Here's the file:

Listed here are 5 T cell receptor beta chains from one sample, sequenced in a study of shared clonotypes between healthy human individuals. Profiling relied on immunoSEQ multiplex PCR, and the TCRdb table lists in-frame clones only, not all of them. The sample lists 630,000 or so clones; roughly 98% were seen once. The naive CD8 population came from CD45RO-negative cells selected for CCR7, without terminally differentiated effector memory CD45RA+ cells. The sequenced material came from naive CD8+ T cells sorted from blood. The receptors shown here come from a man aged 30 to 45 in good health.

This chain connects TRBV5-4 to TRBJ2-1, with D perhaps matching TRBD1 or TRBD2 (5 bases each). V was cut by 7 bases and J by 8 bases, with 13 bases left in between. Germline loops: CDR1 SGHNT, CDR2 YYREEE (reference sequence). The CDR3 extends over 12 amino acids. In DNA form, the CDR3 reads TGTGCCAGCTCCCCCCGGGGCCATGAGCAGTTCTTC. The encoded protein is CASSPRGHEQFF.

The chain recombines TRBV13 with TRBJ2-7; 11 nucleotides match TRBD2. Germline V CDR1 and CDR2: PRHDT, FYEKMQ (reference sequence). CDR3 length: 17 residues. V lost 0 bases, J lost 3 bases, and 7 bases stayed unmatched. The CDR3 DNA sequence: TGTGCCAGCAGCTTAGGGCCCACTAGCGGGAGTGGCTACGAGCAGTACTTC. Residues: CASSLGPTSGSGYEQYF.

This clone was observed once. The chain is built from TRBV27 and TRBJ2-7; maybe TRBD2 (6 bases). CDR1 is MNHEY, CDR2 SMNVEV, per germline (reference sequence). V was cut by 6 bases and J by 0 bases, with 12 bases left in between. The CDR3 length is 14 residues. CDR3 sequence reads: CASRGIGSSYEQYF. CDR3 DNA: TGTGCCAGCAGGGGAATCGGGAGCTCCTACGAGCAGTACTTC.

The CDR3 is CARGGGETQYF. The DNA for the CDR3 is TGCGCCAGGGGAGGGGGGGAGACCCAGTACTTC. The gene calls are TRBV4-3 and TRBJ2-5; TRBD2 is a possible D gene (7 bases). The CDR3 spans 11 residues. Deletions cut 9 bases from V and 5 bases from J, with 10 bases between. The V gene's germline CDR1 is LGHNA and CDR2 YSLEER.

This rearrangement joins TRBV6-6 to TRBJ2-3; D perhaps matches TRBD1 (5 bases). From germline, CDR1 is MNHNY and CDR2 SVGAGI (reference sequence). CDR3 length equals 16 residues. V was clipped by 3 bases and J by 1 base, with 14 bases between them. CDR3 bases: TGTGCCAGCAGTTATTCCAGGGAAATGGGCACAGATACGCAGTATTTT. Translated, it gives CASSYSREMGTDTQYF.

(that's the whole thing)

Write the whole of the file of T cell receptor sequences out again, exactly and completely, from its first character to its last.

Listed here are 5 T cell receptor beta chains from one sample, sequenced in a study of shared clonotypes between healthy human individuals. Profiling relied on immunoSEQ multiplex PCR, and the TCRdb table lists in-frame clones only, not all of them. The sample lists 630,000 or so clones; roughly 98% were seen once. The naive CD8 population came from CD45RO-negative cells selected for CCR7, without terminally differentiated effector memory CD45RA+ cells. The sequenced material came from naive CD8+ T cells sorted from blood. The receptors shown here come from a man aged 30 to 45 in good health.

This chain connects TRBV5-4 to TRBJ2-1, with D perhaps matching TRBD1 or TRBD2 (5 bases each). V was cut by 7 bases and J by 8 bases, with 13 bases left in between. Germline loops: CDR1 SGHNT, CDR2 YYREEE (reference sequence). The CDR3 extends over 12 amino acids. In DNA form, the CDR3 reads TGTGCCAGCTCCCCCCGGGGCCATGAGCAGTTCTTC. The encoded protein is CASSPRGHEQFF.

The chain recombines TRBV13 with TRBJ2-7; 11 nucleotides match TRBD2. Germline V CDR1 and CDR2: PRHDT, FYEKMQ (reference sequence). CDR3 length: 17 residues. V lost 0 bases, J lost 3 bases, and 7 bases stayed unmatched. The CDR3 DNA sequence: TGTGCCAGCAGCTTAGGGCCCACTAGCGGGAGTGGCTACGAGCAGTACTTC. Residues: CASSLGPTSGSGYEQYF.

This clone was observed once. The chain is built from TRBV27 and TRBJ2-7; maybe TRBD2 (6 bases). CDR1 is MNHEY, CDR2 SMNVEV, per germline (reference sequence). V was cut by 6 bases and J by 0 bases, with 12 bases left in between. The CDR3 length is 14 residues. CDR3 sequence reads: CASRGIGSSYEQYF. CDR3 DNA: TGTGCCAGCAGGGGAATCGGGAGCTCCTACGAGCAGTACTTC.

The CDR3 is CARGGGETQYF. The DNA for the CDR3 is TGCGCCAGGGGAGGGGGGGAGACCCAGTACTTC. The gene calls are TRBV4-3 and TRBJ2-5; TRBD2 is a possible D gene (7 bases). The CDR3 spans 11 residues. Deletions cut 9 bases from V and 5 bases from J, with 10 bases between. The V gene's germline CDR1 is LGHNA and CDR2 YSLEER.

This rearrangement joins TRBV6-6 to TRBJ2-3; D perhaps matches TRBD1 (5 bases). From germline, CDR1 is MNHNY and CDR2 SVGAGI (reference sequence). CDR3 length equals 16 residues. V was clipped by 3 bases and J by 1 base, with 14 bases between them. CDR3 bases: TGTGCCAGCAGTTATTCCAGGGAAATGGGCACAGATACGCAGTATTTT. Translated, it gives CASSYSREMGTDTQYF.